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Beat Concept
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  Chevrolet Beat Concept

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Country of origin:United States
Produced in:2007
Introduced at:2007 New York International Auto Show
Source:Company press release
Last updated:April 09, 2007
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Click here to download printer friendly versionMaking their all-singing, all-dancing debut at this week's New York Auto Show, a trio of new concept cars proves that Chevrolet is in tune with buyers' demands across the world. With the 'raps' well and truly off, the Beat, Groove and Trax could well hint at the next small Chevrolet to climb its way up the charts.

Created at GM's design studio in Incheon, South Korea, the new supermini supergroup were designed with a global market in mind, and by making their live debut in the USA, the newcomers underline Chevrolet's commitment to offering its product range across the whole of the world. At the same time they reflect changing tastes in the US car market, where smaller, more fuel-efficient models are recording more and more sales each year.

The most butch-looking of the trio, the Trax, is an urban-crossover concept - a car that would be equally at home tootling round town as it would rocking over rougher terrain. Powered by a small but punchy 1.0-litre petrol engine, it features knock-resistant moulded bumpers, a rear-mounted spare wheel and funky 16-inch alloys.

Inside, it's even more functional, with a fold-flat load area and high roofline adding to its practicality. But the really clever part is its all-wheel drive system, which features an independent battery pack and electric motor to drive the rear wheels, providing a low-cost, easy-to-fit four-wheel drive set-up with no negative effect on fuel consumption.

The Groove, on the other hand, has more of a retro-styled look, recalling styling cues from swinging Sixties hot rods to create a city car that would really stand out in urban traffic. The 1.0-litre diesel car's 17-inch alloys are in the extreme corners to help create a practical, spacious cabin, while the upright windscreen adds further to the interior's air of practicality.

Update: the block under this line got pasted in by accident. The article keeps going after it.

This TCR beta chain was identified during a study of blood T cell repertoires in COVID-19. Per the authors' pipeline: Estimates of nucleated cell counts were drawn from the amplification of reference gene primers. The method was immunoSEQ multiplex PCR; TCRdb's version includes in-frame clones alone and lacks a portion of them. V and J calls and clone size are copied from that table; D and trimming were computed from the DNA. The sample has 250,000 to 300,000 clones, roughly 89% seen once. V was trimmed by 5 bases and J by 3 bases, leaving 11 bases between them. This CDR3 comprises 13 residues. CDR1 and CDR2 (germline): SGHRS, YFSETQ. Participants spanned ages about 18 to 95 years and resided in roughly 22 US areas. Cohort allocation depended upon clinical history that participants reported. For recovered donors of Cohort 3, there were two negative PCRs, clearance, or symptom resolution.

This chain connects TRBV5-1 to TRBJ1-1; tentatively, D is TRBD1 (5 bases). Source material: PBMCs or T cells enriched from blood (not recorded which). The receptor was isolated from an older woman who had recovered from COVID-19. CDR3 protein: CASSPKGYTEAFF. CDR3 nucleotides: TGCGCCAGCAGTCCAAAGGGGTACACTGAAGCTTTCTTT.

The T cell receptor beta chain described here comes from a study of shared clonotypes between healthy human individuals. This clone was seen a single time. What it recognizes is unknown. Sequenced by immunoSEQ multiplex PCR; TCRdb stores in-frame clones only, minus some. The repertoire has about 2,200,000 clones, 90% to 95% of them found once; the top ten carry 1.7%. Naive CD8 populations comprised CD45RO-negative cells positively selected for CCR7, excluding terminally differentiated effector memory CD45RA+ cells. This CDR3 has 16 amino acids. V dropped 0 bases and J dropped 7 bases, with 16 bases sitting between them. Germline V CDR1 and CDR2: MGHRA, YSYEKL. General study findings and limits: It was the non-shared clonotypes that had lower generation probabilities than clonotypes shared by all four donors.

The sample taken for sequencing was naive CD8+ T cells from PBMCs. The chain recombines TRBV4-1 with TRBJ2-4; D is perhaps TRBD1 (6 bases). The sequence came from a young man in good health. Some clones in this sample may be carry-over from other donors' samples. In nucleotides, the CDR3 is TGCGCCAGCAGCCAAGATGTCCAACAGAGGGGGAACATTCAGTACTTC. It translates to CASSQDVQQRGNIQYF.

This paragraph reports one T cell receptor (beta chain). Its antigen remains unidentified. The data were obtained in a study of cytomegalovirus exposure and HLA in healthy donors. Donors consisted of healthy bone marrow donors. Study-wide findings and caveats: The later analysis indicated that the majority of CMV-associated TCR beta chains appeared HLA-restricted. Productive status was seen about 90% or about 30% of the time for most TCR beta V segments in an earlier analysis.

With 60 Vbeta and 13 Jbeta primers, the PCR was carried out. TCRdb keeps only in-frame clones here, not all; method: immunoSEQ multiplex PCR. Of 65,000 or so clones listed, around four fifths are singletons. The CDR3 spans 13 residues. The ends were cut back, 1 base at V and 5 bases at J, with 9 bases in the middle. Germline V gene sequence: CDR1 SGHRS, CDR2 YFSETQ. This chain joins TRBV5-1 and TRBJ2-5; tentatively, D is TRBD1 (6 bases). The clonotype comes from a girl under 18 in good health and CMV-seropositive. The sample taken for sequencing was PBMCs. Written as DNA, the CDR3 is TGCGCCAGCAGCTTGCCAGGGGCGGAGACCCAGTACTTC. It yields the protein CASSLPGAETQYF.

Completing the trio is the Beat - aimed at a younger, even funkier audience. Powered by a 1.2-litre Turbocharged engine, the three-door Beat has the look of a high-tech, high-performance small car, with bold-looking alloys, bright 'Vertigo Green' paint and mean-looking LED headlamps that run the entire length of the car's bonnet.

Inside, unusual fabric and mesh seats not only provide style and comfort, but also add to the car's feeling of space, while fibre-optic lights in the headlining give the car a relaxing 'sky-at-night' feel from behind the wheel - just the thing for those who want to reach for the stars...

Adding further to the Beat's musical theme, the standard stereo is replaced by a pop-up juke box, which rises from the dash and incorporates its own satellite navigation system.

All three cars were designed and built with GM's Global Product Development Process in mind, where the best practices around the world for engineering, styling, powertrain and manufacturing are combined to create cars that can be targeted for any international market, yet is responsive to regional needs.

That means a car for developing economies can be produced from the same architecture as one for Western Europe or the USA, yet at the same time can be specifically tuned for the demands of its local market.

GM's Vice President of design, Ed Welburn, said: "The Beat, Groove and Trax highlight the strength and diversity of GM's global design capabilities, as well as its ability to anticipate and quickly meet the evolving needs of diverse markets around the world."

And while any production car that could result from the concepts won't be going for a song, it's sure to represent the fabulous value that has made Chevrolet the world's most popular value car brand, with sales outside the USA increasing by over 150 per cent since 2001.

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